So the code above is pretty straight forward. I will show you this in action in just a moment. What we have done here is closed off the constructor and the clone implementations so that programmers will be forced to use our getInstance() method to create their object. The idea behind this method is that we test to see if we already have a link to our database, if not we create it and store it, otherwise we return the copy of the connection that is already made. Rather than having to create a database connection object each time and connect it, we can share one connection across the page, each time using getInstance() to either create the connection or give us the pointer to the current connection.

Here is an example of how we use it…

// fetch database connection (creates it if it wasn't created before)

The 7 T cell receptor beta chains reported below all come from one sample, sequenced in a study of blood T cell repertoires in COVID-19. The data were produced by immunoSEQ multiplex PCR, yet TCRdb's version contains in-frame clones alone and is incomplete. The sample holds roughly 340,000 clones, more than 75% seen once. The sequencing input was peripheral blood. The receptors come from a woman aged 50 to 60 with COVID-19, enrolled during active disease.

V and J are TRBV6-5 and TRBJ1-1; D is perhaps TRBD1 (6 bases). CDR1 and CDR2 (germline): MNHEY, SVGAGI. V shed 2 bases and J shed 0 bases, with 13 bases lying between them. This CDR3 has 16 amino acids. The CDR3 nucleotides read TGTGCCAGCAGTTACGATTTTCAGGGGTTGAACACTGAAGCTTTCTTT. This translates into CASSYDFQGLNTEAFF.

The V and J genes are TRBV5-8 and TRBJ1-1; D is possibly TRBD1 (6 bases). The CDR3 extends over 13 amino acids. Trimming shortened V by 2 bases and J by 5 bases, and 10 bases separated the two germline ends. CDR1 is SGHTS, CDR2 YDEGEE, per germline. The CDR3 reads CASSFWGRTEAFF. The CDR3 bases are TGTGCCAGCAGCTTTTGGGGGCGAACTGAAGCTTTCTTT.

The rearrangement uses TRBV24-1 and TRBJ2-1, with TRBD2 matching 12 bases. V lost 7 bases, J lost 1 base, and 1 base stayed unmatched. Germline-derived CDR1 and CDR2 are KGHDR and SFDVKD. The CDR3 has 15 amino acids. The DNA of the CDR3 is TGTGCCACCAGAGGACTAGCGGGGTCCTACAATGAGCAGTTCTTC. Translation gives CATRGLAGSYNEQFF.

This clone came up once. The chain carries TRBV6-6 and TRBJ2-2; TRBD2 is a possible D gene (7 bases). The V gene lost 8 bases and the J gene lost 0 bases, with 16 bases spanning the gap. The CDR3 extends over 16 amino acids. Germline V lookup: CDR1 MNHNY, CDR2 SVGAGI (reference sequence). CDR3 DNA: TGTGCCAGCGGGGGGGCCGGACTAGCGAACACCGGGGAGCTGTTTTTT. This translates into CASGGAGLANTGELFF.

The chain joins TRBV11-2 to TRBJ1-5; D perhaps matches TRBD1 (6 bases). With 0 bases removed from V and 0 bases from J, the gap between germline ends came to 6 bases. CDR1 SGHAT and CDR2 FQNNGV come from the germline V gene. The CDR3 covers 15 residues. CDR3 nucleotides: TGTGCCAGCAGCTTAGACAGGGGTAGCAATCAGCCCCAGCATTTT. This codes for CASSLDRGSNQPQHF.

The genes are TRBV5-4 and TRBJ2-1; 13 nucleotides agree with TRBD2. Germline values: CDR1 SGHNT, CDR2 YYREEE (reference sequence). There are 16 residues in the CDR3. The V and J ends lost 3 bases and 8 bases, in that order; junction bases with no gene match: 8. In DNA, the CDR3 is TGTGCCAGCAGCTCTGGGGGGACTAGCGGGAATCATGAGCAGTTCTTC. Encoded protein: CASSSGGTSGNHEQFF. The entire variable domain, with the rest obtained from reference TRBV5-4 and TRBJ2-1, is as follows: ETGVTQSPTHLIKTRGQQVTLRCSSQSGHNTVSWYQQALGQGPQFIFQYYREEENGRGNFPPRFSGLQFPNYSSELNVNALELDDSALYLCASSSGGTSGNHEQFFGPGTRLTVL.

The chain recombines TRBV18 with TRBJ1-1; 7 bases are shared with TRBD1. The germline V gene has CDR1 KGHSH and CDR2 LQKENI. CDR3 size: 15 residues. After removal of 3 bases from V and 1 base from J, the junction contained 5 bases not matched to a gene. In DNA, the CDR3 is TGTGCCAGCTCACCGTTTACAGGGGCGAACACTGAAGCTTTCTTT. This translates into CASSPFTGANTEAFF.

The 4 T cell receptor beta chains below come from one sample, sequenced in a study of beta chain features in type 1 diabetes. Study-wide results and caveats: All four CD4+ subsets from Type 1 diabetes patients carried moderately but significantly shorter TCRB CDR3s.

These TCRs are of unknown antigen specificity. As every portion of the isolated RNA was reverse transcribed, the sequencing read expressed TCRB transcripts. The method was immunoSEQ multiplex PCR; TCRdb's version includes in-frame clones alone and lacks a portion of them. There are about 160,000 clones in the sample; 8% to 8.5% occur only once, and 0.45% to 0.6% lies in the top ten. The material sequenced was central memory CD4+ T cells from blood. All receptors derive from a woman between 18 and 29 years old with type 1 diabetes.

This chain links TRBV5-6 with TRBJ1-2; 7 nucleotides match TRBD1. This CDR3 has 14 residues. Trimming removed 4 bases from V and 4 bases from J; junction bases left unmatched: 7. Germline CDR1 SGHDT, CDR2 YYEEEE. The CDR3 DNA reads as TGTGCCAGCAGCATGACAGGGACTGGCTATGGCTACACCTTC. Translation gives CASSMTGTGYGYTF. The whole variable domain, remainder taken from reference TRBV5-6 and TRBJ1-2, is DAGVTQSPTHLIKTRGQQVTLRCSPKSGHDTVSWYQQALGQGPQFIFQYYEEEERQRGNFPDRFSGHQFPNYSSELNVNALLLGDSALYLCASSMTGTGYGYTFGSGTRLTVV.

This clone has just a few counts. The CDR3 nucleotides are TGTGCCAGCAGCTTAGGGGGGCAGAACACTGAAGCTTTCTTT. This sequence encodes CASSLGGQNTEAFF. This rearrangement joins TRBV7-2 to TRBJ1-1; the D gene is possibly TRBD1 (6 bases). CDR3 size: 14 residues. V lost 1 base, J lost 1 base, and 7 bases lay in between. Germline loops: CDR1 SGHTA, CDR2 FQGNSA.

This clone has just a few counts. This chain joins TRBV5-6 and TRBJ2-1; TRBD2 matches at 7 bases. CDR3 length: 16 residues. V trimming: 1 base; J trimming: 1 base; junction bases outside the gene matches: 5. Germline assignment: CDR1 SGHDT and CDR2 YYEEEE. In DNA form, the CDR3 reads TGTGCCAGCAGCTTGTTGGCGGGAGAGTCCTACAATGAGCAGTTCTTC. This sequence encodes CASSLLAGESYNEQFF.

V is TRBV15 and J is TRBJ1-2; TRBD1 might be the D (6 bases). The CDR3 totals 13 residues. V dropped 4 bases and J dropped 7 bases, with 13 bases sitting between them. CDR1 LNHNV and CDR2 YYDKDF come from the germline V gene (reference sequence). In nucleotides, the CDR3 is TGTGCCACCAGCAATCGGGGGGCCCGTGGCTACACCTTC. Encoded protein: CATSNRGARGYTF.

$db_con = db::getInstance();

class DB_GetMember_Info {
	private $db = null;
	private $infoarray = array();
	public function __construct() {
		// Set our private member to existing connection
		$this->db = db::getInstance();

		// Now we use it to run our queries and pull up some members to store in our private array
		$result = mysql_query("select name, address, phone from members",$this->db);
		while ($member = mysql_fetch_object($result)) {


Notice how we access the getInstance() static method through the class name? We don’t create the object, we simply access the static method using the name db. This is the same way you would access sqrt() through using the class name math in a language like C++ or Java.

Now the brilliant thing behind this is that we could create several copies of the DB_GetMember_Info class and one each one is created it is using the same connection link rather than creating and closing their own copies during creation.